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Space warps can kill planetary systems before they’re born

Let's not do the space warp again.

By Cassidy Ward
Cassidy Protoplanetary Disc

Billions of years ago, before the formation of the solar system, our region of space was awash in a dense cloud of gas and dust known as a solar nebula. Cold temperatures forced some of that gas together and it eventually coalesced into a protostar, the beginnings of the Sun. More gas and dust began circling that star in what’s known as a protoplanetary disk or accretion disk, forming spiral bands which would eventually birth the planets, moons, and other solar system objects we have today.

As far as we know, things went off about as well as they could have, forming not only a planetary system but one which supports complex life. Had things gone a little differently, however, our solar system might not have formed at all.

A new paper by Sahl Rowther and colleagues from the Centre for Exoplanets and Habitability and the Department of Physics at the University of Warwick describes an alternative fate for newly forming planetary systems. They found that interactions with nearby high-mass objects can disrupt the formation of planets inside accretion disks, sometimes permanently. Their findings were published in The Astrophysical Journal.

“In observations of protoplanetary disks, the reasons for warps are usually unknown, but our best guess is they are the result of a stellar or planetary companion either inside or outside of the disk, or even both, that’s misaligned relative to the plane of the disk,” Rowther told SYFY WIRE.

The team simulated those warps using computer models to observe what happens gravitationally when normal formation is interrupted. They started with an ordinary flat disk which included the signature spiral structure of a planet-forming structure. They then introduce a warp of the kind which might result from these sorts of interactions with neighboring bodies. Within just a handful of orbits the spiral structure was lost, culminating in a more homogenous disk made of rings and gaps.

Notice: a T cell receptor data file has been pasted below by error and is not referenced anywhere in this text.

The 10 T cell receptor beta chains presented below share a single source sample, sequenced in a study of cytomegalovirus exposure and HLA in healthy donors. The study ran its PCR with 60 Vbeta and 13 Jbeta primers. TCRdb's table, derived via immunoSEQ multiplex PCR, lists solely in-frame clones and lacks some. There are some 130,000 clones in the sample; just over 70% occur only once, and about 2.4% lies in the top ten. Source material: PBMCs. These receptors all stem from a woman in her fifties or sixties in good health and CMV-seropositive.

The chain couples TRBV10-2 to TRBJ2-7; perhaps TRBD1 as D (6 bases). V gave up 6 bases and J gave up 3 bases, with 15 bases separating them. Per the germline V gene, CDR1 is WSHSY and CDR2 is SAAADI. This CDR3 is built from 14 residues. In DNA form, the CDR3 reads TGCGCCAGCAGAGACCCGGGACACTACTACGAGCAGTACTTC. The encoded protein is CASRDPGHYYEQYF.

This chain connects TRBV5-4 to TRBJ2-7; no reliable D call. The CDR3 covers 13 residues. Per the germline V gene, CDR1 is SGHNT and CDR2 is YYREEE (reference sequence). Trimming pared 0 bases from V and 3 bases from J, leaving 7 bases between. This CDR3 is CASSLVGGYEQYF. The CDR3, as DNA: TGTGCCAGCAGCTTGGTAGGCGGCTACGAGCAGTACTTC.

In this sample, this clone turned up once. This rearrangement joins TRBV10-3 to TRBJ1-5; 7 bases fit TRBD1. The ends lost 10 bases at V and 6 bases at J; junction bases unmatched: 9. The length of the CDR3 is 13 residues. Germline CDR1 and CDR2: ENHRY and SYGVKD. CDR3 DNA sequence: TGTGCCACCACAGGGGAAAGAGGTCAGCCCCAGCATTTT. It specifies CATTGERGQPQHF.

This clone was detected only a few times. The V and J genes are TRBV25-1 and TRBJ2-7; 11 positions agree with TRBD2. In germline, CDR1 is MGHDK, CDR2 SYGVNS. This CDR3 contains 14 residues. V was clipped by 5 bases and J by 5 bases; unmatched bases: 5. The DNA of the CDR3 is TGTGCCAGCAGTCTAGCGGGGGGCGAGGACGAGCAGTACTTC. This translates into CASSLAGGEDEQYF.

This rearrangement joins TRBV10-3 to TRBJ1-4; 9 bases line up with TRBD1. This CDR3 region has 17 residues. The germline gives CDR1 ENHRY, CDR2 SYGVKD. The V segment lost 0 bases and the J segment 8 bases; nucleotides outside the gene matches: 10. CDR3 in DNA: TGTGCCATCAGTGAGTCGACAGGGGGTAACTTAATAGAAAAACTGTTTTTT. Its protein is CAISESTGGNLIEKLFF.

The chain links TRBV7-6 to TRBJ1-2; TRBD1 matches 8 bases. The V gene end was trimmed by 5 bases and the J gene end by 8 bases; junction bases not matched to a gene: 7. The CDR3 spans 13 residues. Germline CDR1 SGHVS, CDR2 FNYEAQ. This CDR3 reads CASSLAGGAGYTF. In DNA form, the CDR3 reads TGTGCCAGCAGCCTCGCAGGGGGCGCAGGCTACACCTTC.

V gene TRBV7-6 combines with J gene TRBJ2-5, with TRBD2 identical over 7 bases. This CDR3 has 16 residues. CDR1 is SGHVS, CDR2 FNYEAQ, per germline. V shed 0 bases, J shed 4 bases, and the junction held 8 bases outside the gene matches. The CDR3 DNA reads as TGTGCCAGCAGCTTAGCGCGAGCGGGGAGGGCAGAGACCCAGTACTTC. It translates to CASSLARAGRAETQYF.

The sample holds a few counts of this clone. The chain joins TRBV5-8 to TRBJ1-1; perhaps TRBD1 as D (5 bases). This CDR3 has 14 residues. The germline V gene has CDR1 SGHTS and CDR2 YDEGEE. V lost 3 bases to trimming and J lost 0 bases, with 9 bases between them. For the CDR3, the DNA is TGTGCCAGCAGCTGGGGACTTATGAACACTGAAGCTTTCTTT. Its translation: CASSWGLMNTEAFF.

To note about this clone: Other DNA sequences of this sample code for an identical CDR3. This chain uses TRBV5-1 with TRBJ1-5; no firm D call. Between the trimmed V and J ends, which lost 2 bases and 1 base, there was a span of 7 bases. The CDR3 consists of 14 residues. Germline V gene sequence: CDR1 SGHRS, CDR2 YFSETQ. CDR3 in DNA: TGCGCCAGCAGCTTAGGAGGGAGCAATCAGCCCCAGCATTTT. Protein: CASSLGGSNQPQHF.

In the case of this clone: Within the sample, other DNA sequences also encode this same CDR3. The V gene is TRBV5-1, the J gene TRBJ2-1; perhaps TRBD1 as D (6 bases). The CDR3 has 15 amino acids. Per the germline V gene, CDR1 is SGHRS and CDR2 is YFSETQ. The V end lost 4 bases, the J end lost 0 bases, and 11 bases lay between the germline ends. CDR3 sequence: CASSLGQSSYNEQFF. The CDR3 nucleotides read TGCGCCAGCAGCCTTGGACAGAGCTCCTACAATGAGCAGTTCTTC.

Cassidy Late Stage Effect

“We wanted to see what would happen when a planet is migrating through a disk which is young and massive. What we found is the planet will heat up the disk and get rid of the spiral structure,” Rowther said.

These warping interactions might be more common than we previously thought. According to Rowther, there are about 70 protoplanetary disks for which we have detailed observations and of those, at least six of them show signs of warping. That means that each stellar system is participating in a game of cosmic roulette for the chance to form planets without being jostled about.

Even if a system is warped by a passing star or planet, there might still be a chance for them to recover. For other systems, the warping is permanent.

“It really depends on how the warp is formed. One method involves the flyby of a star close to the disk. It interacts with the disk, warps it, then goes away. In those cases, the warp only happens once. If there’s nothing to sustain it, the disk will eventually realign itself. Once that happens, the spirals will be able to form again,” Rowther said.

Sometimes these warping events are more of a continual barrage than a hit and run. If there’s a constant external companion, such as a binary star which interacts in misalignment with the disk, those warps persist. Rowther and his colleagues believe that in those instances, the spirals won’t ever have a chance to reform. In those cases, it’s possible that things never settle down enough for planets to grab a toehold.

As much as a sunrise or sunset might be improved by a second star, if things go wrong there might not be anyone, or even any planet, for those stars to rise and set upon. All things considered, we’ll take our ordinary system over one with more excitement any day.